My review of We are Bellingcat: An Intelligence Agency for the People, by Eliot Higgins, Bloomsbury, 255pp
On the face of it, this book tells an implausible story. It’s about how an ordinary guy – a bored administrator in Leicester, to be precise – becomes a skilled Internet sleuth solving puzzles and crimes which appear to defeat some of the world’s intelligence agencies. And yet it’s true. Eliot Higgins was indeed a bored administrator, out of a job and looking after his young daughter in 2011 while his wife went out to work. He was an avid watcher of YouTube videos, especially of those emanating from the Syrian civil war, and one day had an epiphany: “If you searched online you could find facts that neither the press nor the experts knew.”
Higgins realised that one reason why mainstream media were ignoring the torrent of material from the war zone that was being uploaded to YouTube and other social media channels was that these outlets were unable to verify or corroborate it. So he started a blog — the Brown Moses blog — and discovered that a smattering of other people had had a similar realisation, which was the seed crystal for the emergence of an online community that converged around news events that had left clues on YouTube, Facebook, Twitter and elsewhere.
This community of sleuths now sails under the flag of Bellingcat, a name taken from the children’s story about the ingenious mice who twig that the key to obtaining early warning of a cat’s approach is to put a bell round its neck. This has led to careless journalists calling members of the community “Bellingcats” — which leads them indignantly to point out that they are the mice, not the predators!
The engaging name belies a formidable little operation which has had a series of impressive scoops. One of the earliest involved confirming Russian involvement in the downing of MH17, the Malaysia Airlines aircraft brought down by a missile when flying over Ukraine. Other impressive scoops included identification of the Russian FSB agents responsible for the Skripal poisonings and finding the FSB operative who tried to assassinate Alexai Navalny, the Russian democratic campaigner and Putin opponent who is now imprisoned — and, reportedly, seriously ill — in a Russian gaol.
‘We are Bellingcat’ is a low-key account of how this remarkable outfit evolved and of the role that Mr Higgins played in its development. The deadpan style reflects the author’s desire to project himself as an ordinary Joe who stumbled on something significant and worked at it in collaboration with others. This level of understatement is admirable but not entirely persuasive for the simple reason that Higgins is no ordinary Joe. After all, one doesn’t make the transition from a bored, low-level administrator to become a Research Fellow at U.C. Berkeley’s Human Rights Center and a member of the International Criminal Court’s Technology Advisory Board without having some exceptional qualities.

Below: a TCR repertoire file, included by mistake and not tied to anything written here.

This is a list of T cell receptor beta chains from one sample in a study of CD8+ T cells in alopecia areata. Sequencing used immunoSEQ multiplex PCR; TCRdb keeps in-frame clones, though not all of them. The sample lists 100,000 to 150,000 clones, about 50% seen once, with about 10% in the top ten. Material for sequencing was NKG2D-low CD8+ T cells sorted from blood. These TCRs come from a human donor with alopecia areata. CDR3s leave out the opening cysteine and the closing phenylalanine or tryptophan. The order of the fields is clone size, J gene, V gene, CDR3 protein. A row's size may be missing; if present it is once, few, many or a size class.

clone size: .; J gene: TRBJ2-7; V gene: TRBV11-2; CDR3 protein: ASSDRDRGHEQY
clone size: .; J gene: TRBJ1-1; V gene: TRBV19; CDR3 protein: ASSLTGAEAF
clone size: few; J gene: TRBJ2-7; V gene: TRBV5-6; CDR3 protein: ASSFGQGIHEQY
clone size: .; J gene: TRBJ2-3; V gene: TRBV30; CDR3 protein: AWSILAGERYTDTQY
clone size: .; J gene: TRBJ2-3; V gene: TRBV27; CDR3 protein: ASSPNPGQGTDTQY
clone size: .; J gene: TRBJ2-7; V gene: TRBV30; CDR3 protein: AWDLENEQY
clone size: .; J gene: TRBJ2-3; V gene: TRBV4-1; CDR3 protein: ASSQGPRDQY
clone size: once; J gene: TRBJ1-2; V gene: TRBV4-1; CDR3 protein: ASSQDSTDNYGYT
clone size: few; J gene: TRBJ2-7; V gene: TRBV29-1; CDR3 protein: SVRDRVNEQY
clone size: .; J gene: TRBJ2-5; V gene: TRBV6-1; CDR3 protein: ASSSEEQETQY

One of the most striking things about Bellingcat’s success is that — at least up to this stage — its investigative methodology is (to use a cliché) not rocket science. It’s a combination of determination, stamina, cooperation, Internet-saviness, geolocation (where did something happen?), chronolocation (when did it happen?) and an inexhaustible appetite for social-media-trawling. There is, in other words, a Bellingcat methodology — and any journalist can learn it, provided his or her employer is prepared to provide the time and opportunity to do so. In response, Bellingcat has been doing ‘boot camps’ for journalists — first in Germany, Britain and France and — hopefully — in the US. And the good news is that some mainstream news outlets, including the New York Times, the Wall Street Journal and the BBC, have been setting up journalistic units working in similar ways.
In the heady days of the so-called ‘Arab spring’ there was a lot of excited hype about the way the smartphone had launched a new age of ‘Citizen Journalism’. This was a kind of category error which confused user-generated content badged as ‘witnessing’ with the scepticism, corroboration, verification, etc. that professional journalism requires. So in that sense one could say that the most seminal contribution Bellingcat has made so far is to explore and disseminate the tools needed to convert user-generated content into more credible information — and maybe, sometimes, into the first draft of history.
Mr Higgins makes continuous use of the phrase “open source” to describe information that he and his colleagues find online, when what he really means is that the information — because it is available online — is in the public domain. It is not ‘open source’ in the sense that the term is used in the computer industry, but I guess making that distinction is now a lost cause because mainstream media have re-versioned the phrase.
The great irony of the Bellingcat story is that the business model that finances the ‘free’ services (YouTube, Twitter, Facebook, Reddit, Instagram et al) that are polluting the public sphere and undermining democracy is also what provides Mr Higgins and his colleagues with the raw material from which their methodology extracts so many scoops and revelations. Mr Higgins doesn’t have much time for those of us who are hyper-critical of the tech industry. He sees it as a gift horse whose teeth should not be too carefully examined. And I suppose that, in his position, I might think the same.
Forthcoming in British Journalism Review, vol. 32, No 2, June 2021.